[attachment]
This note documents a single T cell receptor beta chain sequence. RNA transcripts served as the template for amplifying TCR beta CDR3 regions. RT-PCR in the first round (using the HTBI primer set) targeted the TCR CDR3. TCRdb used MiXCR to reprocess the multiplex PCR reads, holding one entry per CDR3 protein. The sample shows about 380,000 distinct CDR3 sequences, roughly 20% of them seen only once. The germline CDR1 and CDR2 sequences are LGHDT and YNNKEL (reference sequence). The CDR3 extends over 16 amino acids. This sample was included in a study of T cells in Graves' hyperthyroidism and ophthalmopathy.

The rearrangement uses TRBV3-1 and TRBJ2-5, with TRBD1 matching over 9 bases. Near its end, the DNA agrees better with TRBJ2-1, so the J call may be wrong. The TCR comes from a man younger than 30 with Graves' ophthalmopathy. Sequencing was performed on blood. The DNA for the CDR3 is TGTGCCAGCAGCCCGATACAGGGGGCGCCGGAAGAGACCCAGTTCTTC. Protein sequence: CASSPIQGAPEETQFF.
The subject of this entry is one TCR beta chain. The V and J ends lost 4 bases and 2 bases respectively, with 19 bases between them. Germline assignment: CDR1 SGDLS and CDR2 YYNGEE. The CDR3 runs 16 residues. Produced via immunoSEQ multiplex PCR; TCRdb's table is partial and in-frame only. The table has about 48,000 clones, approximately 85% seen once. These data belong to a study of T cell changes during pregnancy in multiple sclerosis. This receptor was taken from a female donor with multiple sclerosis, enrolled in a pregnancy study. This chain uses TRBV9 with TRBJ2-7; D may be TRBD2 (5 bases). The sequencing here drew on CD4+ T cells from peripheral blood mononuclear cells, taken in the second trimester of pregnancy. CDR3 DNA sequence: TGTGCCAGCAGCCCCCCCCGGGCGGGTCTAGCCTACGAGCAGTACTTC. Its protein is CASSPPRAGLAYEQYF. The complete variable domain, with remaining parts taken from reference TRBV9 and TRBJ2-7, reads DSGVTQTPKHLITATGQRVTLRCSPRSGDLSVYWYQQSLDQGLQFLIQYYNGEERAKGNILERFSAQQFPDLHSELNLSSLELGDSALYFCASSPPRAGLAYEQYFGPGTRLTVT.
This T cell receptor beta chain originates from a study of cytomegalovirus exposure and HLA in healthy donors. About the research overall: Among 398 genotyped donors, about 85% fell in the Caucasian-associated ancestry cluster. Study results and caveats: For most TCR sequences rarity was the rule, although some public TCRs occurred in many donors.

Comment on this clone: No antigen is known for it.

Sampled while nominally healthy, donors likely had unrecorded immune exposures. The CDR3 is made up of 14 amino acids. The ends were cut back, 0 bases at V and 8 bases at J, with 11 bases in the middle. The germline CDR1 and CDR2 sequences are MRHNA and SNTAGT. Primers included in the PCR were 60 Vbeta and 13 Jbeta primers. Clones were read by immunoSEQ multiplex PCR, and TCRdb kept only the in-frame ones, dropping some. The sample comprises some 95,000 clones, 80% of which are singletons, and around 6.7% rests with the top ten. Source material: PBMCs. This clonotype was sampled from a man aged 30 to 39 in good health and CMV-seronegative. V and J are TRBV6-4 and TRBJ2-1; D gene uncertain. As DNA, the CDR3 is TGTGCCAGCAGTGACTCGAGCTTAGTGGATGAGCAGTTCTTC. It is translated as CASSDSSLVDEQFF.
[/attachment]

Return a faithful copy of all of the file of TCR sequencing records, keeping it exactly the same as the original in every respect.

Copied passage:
This note documents a single T cell receptor beta chain sequence. RNA transcripts served as the template for amplifying TCR beta CDR3 regions. RT-PCR in the first round (using the HTBI primer set) targeted the TCR CDR3. TCRdb used MiXCR to reprocess the multiplex PCR reads, holding one entry per CDR3 protein. The sample shows about 380,000 distinct CDR3 sequences, roughly 20% of them seen only once. The germline CDR1 and CDR2 sequences are LGHDT and YNNKEL (reference sequence). The CDR3 extends over 16 amino acids. This sample was included in a study of T cells in Graves' hyperthyroidism and ophthalmopathy.

The rearrangement uses TRBV3-1 and TRBJ2-5, with TRBD1 matching over 9 bases. Near its end, the DNA agrees better with TRBJ2-1, so the J call may be wrong. The TCR comes from a man younger than 30 with Graves' ophthalmopathy. Sequencing was performed on blood. The DNA for the CDR3 is TGTGCCAGCAGCCCGATACAGGGGGCGCCGGAAGAGACCCAGTTCTTC. Protein sequence: CASSPIQGAPEETQFF.
The subject of this entry is one TCR beta chain. The V and J ends lost 4 bases and 2 bases respectively, with 19 bases between them. Germline assignment: CDR1 SGDLS and CDR2 YYNGEE. The CDR3 runs 16 residues. Produced via immunoSEQ multiplex PCR; TCRdb's table is partial and in-frame only. The table has about 48,000 clones, approximately 85% seen once. These data belong to a study of T cell changes during pregnancy in multiple sclerosis. This receptor was taken from a female donor with multiple sclerosis, enrolled in a pregnancy study. This chain uses TRBV9 with TRBJ2-7; D may be TRBD2 (5 bases). The sequencing here drew on CD4+ T cells from peripheral blood mononuclear cells, taken in the second trimester of pregnancy. CDR3 DNA sequence: TGTGCCAGCAGCCCCCCCCGGGCGGGTCTAGCCTACGAGCAGTACTTC. Its protein is CASSPPRAGLAYEQYF. The complete variable domain, with remaining parts taken from reference TRBV9 and TRBJ2-7, reads DSGVTQTPKHLITATGQRVTLRCSPRSGDLSVYWYQQSLDQGLQFLIQYYNGEERAKGNILERFSAQQFPDLHSELNLSSLELGDSALYFCASSPPRAGLAYEQYFGPGTRLTVT.
This T cell receptor beta chain originates from a study of cytomegalovirus exposure and HLA in healthy donors. About the research overall: Among 398 genotyped donors, about 85% fell in the Caucasian-associated ancestry cluster. Study results and caveats: For most TCR sequences rarity was the rule, although some public TCRs occurred in many donors.

Comment on this clone: No antigen is known for it.

Sampled while nominally healthy, donors likely had unrecorded immune exposures. The CDR3 is made up of 14 amino acids. The ends were cut back, 0 bases at V and 8 bases at J, with 11 bases in the middle. The germline CDR1 and CDR2 sequences are MRHNA and SNTAGT. Primers included in the PCR were 60 Vbeta and 13 Jbeta primers. Clones were read by immunoSEQ multiplex PCR, and TCRdb kept only the in-frame ones, dropping some. The sample comprises some 95,000 clones, 80% of which are singletons, and around 6.7% rests with the top ten. Source material: PBMCs. This clonotype was sampled from a man aged 30 to 39 in good health and CMV-seronegative. V and J are TRBV6-4 and TRBJ2-1; D gene uncertain. As DNA, the CDR3 is TGTGCCAGCAGTGACTCGAGCTTAGTGGATGAGCAGTTCTTC. It is translated as CASSDSSLVDEQFF.